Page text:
“In an intellectually safe place there are no put-downs and no comments intended to belittle, negate, devalue, or ridicule. Within this place, the groups accepts virtually any question or comment, so long as it is respectful of the other members of the circle (Jackson, 2001).”
It is an instructional tool that is used to mediate turn taking during classroom discussion and inquiry. The rules of the community ball are: (1) only the person with the community ball speaks, (2) the person with the community ball chooses who speaks next, and (3) you always have the right to pass. These rules distribute power in the classroom, and ensure that all of the classroom participants listen and have the chance to be heard. Students and teachers make a community ball on one of the first days of class. Once it is complete, it is used to facilitate a number of collaborative classroom activities, including Plain Vanilla inquiries.
Plain Vanilla is a strategy for organizing classroom discussion, dialogue, and inquiry.
- READ: Students read or are exposed to some sort of stimulus, such as text, art, music, or video.
- QUESTION: Each student creates a compelling question that was stimulated by the reading and they make their questions public (i.e., they write their questions on a white board and share their questions on a white board and share their questions out loud with their peers and teachers).
- VOTE: Students vote on a question they want to discuss. They do this by passing the community ball around the circle and verbally indicating the question(s) they want to vote for. Each student gets two votes and can place them both on the same question or two different questions. As the class goes through this process, a scribe (Student or teacher) records how many votes each question receives.
- WRITE: Once the preferred question is identified, the students write their responses to it. The responses may offer examples, identify assumptions, seek clarification, make inferences, identify counter-examples, and /or ask more questions.
- DIALOGUE, INQUIRY, & DELIBERATION: The person whose question received the most votes begins the inquiry. S/he explains what inspired the question (e.g. textual reference, life experience, etc.) and provides the first response. Participants then raise their hands and use the community ball to facilitate turn taking. During this time, participants are able to provide insights, examples, counterexamples, and ask questions in order to inquire deeply into the topic behind the question. Teachers may need to remind students that the purpose of the exercise is to gain a broader understanding by considering and exploring multiple perspectives; it is not an argument or debate.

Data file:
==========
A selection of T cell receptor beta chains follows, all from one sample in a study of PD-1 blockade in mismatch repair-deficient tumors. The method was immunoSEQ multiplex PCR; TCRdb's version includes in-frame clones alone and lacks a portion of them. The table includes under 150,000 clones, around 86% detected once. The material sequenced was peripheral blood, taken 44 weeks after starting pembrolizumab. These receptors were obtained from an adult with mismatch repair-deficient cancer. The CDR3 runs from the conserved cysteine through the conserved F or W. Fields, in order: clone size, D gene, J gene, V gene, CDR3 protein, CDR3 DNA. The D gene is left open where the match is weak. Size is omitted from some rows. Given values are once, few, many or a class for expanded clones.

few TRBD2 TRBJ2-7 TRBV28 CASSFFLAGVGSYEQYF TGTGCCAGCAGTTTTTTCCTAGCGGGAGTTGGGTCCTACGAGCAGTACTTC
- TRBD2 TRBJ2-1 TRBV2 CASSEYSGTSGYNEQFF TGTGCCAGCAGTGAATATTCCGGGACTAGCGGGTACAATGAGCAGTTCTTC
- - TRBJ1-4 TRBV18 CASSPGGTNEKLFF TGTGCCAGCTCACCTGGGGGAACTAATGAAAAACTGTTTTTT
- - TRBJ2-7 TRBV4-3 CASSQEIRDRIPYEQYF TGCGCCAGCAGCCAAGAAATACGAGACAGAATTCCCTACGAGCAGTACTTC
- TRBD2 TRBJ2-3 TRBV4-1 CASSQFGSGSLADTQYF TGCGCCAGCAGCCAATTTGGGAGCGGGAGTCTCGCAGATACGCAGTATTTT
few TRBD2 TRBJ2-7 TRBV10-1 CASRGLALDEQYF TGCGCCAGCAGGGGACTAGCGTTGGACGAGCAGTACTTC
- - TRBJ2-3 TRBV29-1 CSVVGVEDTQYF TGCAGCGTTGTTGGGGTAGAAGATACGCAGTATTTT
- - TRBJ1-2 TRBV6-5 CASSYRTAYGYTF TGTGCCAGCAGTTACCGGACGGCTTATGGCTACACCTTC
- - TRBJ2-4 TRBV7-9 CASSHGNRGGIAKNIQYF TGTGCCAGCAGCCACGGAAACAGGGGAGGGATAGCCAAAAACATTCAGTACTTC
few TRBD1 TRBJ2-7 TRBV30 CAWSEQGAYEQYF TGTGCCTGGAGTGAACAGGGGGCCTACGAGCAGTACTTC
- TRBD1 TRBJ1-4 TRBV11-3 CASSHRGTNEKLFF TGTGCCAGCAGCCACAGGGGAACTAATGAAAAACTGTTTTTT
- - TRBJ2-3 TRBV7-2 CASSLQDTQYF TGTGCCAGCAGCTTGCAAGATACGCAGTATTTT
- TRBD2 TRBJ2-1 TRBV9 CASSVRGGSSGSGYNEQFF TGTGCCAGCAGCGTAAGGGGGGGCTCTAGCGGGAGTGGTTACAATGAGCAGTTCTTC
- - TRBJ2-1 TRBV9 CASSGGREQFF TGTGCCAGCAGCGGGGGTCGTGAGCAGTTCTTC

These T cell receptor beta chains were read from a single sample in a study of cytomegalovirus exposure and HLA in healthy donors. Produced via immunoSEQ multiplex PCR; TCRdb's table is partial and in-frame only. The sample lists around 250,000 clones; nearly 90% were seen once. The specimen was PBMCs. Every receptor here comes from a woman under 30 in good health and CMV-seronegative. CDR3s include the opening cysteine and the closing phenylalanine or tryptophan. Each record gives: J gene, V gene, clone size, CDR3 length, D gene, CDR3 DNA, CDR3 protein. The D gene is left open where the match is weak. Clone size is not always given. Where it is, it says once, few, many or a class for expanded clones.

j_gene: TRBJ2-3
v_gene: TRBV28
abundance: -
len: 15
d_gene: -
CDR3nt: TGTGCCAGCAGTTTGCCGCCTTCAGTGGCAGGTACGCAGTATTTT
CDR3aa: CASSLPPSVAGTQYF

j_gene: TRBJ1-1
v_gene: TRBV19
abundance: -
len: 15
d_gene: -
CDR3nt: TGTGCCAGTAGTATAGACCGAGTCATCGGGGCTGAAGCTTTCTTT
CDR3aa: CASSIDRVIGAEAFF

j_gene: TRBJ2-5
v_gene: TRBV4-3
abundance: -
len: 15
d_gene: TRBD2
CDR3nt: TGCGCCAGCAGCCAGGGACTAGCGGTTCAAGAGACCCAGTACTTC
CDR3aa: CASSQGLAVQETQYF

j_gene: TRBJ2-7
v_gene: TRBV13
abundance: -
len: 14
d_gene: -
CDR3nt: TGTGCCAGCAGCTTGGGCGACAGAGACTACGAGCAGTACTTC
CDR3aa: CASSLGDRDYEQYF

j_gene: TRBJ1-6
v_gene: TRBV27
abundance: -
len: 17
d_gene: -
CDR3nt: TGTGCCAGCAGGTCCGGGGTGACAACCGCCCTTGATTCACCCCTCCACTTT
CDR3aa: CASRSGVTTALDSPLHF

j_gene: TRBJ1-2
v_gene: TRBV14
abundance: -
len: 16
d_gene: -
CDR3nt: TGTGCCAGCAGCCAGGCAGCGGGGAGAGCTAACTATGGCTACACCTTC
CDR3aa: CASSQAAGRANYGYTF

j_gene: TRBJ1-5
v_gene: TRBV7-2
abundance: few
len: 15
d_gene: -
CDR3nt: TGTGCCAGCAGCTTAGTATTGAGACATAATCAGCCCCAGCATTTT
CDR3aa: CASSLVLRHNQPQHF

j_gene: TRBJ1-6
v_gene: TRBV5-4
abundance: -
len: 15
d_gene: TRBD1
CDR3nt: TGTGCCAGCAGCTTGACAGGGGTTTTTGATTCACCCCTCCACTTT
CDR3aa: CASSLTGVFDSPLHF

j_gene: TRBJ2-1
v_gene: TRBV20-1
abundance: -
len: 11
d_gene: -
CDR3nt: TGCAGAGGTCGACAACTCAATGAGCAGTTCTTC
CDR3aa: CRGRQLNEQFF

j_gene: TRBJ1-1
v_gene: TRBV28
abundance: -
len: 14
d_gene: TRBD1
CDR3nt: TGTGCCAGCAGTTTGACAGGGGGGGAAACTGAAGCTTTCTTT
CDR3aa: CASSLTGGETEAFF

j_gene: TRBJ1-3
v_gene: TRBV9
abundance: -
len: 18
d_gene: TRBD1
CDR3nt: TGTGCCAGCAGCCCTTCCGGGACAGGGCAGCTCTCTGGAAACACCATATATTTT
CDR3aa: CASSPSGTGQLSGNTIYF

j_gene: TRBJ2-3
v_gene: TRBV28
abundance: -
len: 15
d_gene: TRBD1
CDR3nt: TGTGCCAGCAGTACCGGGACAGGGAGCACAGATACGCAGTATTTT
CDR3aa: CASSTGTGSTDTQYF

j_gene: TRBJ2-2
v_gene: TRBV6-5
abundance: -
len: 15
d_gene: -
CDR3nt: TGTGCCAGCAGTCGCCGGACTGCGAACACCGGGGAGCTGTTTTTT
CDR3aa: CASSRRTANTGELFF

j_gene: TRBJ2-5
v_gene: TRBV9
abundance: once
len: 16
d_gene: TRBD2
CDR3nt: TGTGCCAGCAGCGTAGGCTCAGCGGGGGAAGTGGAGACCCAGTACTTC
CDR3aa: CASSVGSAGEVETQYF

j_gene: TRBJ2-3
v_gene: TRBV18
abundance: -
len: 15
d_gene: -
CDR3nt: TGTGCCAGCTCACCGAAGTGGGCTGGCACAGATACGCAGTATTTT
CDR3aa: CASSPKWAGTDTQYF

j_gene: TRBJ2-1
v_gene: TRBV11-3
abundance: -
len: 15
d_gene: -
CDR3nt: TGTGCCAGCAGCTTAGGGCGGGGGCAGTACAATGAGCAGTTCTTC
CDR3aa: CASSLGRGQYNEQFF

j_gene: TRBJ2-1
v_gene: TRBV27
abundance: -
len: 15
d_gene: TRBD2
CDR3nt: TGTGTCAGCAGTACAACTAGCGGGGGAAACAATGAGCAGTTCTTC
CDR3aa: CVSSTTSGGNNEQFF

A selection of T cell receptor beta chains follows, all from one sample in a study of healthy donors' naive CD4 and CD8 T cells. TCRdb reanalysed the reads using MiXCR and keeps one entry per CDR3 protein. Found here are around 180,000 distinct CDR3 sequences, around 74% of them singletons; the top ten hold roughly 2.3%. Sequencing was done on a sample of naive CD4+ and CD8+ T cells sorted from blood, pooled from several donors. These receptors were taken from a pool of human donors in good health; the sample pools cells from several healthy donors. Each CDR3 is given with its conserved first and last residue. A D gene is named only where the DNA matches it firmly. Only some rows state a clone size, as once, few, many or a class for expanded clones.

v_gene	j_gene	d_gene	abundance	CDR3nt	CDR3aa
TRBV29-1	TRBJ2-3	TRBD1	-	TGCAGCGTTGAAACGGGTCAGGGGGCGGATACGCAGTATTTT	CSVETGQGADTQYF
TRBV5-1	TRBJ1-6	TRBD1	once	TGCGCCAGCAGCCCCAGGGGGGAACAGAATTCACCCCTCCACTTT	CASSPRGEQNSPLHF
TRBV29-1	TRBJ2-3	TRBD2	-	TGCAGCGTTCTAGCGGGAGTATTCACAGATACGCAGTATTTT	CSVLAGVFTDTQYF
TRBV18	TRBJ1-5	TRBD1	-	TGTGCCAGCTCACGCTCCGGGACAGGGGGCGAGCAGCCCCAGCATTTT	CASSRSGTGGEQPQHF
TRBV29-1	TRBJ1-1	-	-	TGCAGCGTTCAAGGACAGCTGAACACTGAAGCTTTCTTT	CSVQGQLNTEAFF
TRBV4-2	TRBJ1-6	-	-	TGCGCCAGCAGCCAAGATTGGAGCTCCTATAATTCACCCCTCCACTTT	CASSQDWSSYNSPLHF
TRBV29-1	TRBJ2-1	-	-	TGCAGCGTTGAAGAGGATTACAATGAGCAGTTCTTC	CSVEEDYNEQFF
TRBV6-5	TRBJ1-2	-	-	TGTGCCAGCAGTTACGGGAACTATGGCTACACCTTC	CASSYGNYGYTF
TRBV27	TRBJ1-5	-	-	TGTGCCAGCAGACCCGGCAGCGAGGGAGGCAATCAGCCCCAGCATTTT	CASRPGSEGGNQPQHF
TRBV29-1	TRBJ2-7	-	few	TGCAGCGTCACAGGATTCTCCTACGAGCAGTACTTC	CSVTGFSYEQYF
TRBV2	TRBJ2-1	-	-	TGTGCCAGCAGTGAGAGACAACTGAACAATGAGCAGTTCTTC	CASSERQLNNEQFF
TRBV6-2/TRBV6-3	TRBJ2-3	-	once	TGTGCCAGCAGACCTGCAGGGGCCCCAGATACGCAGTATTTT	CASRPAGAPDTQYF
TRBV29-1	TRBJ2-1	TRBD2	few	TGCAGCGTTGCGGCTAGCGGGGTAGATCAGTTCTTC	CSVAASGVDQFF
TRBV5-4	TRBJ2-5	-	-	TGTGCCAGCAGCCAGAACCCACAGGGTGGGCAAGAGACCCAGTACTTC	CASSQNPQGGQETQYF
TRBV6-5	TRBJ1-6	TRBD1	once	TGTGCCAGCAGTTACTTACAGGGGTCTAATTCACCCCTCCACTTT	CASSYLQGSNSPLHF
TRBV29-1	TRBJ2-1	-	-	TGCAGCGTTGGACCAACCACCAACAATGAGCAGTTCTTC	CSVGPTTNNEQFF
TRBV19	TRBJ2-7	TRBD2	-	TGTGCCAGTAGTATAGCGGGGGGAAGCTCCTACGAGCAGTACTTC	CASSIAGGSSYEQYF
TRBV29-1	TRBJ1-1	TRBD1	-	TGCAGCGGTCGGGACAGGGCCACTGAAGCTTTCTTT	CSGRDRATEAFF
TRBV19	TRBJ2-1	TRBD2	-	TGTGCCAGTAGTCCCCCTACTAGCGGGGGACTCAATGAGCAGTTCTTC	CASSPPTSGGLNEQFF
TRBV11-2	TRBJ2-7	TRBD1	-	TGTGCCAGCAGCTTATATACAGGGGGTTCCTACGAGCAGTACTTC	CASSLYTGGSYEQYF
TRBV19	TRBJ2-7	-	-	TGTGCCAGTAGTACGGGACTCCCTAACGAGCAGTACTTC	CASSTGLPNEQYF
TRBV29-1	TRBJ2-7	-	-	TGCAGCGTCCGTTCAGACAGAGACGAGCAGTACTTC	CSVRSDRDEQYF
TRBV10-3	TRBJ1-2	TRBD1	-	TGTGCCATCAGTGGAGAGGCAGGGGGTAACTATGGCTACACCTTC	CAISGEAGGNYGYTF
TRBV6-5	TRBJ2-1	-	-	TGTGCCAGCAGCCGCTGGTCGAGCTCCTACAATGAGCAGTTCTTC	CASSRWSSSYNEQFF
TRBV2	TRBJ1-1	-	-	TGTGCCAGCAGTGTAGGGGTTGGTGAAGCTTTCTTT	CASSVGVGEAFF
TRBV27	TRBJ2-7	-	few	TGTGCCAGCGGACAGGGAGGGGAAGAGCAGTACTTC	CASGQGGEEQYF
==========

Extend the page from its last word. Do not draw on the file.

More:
- REFLECT & EVALUATE: Closure is created at the end of the inquiry by having each student write or orally share her or his responses to a set of reflective questions. For example, “What question, thought, or idea are you leaving with today? How does what you learned today connect to your life and the world you live in?” students and teachers can also use evaluation criteria (e.g., intellectual safety, active listening, effective participation, sustained focus, and use of the Good Thinker’s Tool Kit).
The role of the C3 teacher during a Plain Vanilla inquiry is to be a co-inquirer–i.e., one who has her or his eye on supporting students in maintaining a collaborative civic space and digging deeply into the topics being explored.
The Good Thinker’s Tool Kit:
The Good Thinker’s Tool Kit consists of seven indicators for critical thinking. They are:
W–What do you mean by that?
R-What are the reasons?
A-What is being assumed? Or what can I assume?
I-Can I infer ______ from _____? Or where are there inferences made?
T– Is what is being said true and what does it imply if it is true?
E-Are there any examples to prove what is being said?
C-Are there any counter-examples to disprove what is being said?